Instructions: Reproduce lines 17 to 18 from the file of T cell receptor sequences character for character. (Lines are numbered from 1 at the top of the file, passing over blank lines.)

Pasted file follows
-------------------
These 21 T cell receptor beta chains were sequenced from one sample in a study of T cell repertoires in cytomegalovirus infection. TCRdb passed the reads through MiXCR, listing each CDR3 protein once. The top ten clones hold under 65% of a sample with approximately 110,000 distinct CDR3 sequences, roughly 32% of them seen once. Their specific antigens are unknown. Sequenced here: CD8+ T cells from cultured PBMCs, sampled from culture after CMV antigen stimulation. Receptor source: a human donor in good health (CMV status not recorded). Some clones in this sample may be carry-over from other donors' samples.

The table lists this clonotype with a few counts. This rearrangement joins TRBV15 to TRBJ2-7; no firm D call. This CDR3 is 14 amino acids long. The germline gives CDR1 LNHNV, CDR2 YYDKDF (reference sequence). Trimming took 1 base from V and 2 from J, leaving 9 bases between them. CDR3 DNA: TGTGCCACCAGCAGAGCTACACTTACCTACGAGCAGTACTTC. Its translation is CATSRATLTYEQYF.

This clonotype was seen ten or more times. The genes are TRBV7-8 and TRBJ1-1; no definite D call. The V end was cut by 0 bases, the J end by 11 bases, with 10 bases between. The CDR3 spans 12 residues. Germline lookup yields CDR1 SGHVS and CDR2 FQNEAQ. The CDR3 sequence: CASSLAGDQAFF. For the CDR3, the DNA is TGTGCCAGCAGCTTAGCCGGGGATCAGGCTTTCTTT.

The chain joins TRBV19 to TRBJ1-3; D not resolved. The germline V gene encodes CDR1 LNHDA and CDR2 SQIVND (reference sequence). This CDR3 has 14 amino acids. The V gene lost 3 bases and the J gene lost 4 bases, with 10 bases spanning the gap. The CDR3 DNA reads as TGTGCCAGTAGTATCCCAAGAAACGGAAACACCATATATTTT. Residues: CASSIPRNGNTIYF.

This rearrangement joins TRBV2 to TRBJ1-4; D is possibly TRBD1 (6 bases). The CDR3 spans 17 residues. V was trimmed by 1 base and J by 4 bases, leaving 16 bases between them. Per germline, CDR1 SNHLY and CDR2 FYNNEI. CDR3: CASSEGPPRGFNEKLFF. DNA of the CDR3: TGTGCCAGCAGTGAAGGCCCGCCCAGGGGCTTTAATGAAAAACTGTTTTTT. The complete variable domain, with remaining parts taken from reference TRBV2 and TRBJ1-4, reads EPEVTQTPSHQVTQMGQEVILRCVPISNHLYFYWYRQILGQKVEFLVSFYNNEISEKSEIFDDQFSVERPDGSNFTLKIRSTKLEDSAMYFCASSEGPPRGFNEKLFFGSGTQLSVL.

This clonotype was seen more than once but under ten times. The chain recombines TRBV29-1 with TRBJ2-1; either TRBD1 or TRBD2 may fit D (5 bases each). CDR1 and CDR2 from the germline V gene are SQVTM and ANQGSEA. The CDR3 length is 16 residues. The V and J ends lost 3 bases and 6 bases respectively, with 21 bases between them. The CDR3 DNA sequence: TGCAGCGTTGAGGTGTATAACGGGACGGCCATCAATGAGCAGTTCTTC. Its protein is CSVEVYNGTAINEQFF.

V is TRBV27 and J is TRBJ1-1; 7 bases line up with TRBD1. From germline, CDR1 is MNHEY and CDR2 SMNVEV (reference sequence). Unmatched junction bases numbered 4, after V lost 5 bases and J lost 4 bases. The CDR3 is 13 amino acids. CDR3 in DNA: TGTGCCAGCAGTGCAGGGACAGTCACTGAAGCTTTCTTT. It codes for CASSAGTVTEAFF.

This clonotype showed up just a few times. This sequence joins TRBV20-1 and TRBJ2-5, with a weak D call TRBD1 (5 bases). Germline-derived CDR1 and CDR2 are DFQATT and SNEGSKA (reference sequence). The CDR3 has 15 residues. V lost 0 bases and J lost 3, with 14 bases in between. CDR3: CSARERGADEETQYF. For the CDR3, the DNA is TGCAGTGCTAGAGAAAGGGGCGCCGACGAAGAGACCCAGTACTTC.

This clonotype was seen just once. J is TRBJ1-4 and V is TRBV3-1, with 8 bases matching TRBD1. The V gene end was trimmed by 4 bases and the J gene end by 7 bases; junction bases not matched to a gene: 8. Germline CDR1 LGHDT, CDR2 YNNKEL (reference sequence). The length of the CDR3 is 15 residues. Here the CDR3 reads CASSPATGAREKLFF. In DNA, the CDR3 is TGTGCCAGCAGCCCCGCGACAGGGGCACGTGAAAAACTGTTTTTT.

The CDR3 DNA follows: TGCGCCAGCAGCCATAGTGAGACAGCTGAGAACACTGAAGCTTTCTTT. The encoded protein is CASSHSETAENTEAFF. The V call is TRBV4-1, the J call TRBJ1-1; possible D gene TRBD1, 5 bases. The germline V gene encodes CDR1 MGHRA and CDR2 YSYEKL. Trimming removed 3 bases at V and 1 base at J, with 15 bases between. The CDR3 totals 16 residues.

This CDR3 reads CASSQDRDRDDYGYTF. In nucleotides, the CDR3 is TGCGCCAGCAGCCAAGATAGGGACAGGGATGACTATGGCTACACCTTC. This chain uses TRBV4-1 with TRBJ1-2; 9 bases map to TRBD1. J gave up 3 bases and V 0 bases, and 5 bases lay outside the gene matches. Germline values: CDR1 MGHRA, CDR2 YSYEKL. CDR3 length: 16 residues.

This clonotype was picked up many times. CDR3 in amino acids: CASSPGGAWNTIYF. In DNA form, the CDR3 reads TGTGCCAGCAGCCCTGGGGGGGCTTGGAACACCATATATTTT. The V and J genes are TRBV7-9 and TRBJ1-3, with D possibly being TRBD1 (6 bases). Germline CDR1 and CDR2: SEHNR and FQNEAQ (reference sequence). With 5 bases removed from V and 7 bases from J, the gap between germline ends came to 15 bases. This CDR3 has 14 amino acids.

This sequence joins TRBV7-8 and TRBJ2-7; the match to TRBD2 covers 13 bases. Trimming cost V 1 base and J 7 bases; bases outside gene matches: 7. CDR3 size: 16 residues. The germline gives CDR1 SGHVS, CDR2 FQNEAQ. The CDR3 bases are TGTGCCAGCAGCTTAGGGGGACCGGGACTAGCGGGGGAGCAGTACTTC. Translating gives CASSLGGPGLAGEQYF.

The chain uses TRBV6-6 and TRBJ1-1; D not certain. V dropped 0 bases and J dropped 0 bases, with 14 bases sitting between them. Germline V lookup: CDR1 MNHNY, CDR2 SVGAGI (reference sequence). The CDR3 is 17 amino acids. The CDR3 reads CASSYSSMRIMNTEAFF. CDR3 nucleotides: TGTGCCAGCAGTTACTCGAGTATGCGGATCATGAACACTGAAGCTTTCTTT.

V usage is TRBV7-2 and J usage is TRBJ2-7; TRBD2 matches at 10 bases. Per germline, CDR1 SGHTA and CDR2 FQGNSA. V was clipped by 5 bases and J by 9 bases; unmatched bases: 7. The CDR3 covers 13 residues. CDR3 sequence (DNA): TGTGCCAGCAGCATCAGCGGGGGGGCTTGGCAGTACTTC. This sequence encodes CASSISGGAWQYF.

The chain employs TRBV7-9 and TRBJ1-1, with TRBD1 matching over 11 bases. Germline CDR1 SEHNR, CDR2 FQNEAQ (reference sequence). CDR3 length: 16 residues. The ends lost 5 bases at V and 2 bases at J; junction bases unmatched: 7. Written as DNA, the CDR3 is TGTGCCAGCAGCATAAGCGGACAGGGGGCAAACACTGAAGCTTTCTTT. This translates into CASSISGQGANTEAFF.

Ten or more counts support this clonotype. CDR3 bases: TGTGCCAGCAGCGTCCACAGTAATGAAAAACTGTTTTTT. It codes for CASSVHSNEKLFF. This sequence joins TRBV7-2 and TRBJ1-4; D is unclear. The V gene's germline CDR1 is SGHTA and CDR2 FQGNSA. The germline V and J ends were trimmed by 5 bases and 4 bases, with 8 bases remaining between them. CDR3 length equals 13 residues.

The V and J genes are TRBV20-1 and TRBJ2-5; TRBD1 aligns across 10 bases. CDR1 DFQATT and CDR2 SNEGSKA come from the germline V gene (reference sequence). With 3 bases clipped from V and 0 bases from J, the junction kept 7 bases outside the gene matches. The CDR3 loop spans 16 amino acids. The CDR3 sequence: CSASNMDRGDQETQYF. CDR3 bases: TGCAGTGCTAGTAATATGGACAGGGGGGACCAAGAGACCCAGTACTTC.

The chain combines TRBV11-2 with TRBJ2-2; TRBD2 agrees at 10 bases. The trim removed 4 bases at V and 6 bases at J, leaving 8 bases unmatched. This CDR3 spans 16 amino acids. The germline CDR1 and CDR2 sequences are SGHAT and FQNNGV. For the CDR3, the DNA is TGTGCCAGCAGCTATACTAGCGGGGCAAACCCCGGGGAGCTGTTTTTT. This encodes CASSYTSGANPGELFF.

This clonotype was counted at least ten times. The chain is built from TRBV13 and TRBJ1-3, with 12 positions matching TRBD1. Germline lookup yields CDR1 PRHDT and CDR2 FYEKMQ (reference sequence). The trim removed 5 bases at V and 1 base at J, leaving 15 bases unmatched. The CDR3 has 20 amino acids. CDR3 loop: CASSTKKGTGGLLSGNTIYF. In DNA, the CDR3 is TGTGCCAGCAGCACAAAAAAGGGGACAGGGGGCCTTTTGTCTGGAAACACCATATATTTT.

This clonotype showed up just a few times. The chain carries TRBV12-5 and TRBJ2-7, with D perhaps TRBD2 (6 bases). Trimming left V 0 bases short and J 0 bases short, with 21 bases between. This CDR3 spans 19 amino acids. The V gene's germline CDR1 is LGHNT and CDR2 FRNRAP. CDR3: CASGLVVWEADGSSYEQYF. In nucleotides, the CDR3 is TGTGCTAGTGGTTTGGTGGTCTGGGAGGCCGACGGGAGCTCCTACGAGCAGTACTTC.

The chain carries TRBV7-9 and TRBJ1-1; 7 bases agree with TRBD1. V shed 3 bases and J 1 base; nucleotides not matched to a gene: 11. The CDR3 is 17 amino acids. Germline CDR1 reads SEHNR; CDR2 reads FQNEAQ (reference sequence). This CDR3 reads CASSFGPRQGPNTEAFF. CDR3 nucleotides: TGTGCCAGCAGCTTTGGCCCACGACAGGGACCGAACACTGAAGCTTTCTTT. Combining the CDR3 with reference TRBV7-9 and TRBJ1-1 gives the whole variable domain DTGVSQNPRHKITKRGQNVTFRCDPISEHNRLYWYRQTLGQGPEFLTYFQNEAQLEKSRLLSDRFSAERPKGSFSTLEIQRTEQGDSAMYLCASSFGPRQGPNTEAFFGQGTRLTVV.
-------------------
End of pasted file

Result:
Ten or more counts support this clonotype. CDR3 bases: TGTGCCAGCAGCGTCCACAGTAATGAAAAACTGTTTTTT. It codes for CASSVHSNEKLFF. This sequence joins TRBV7-2 and TRBJ1-4; D is unclear. The V gene's germline CDR1 is SGHTA and CDR2 FQGNSA. The germline V and J ends were trimmed by 5 bases and 4 bases, with 8 bases remaining between them. CDR3 length equals 13 residues.

The V and J genes are TRBV20-1 and TRBJ2-5; TRBD1 aligns across 10 bases. CDR1 DFQATT and CDR2 SNEGSKA come from the germline V gene (reference sequence). With 3 bases clipped from V and 0 bases from J, the junction kept 7 bases outside the gene matches. The CDR3 loop spans 16 amino acids. The CDR3 sequence: CSASNMDRGDQETQYF. CDR3 bases: TGCAGTGCTAGTAATATGGACAGGGGGGACCAAGAGACCCAGTACTTC.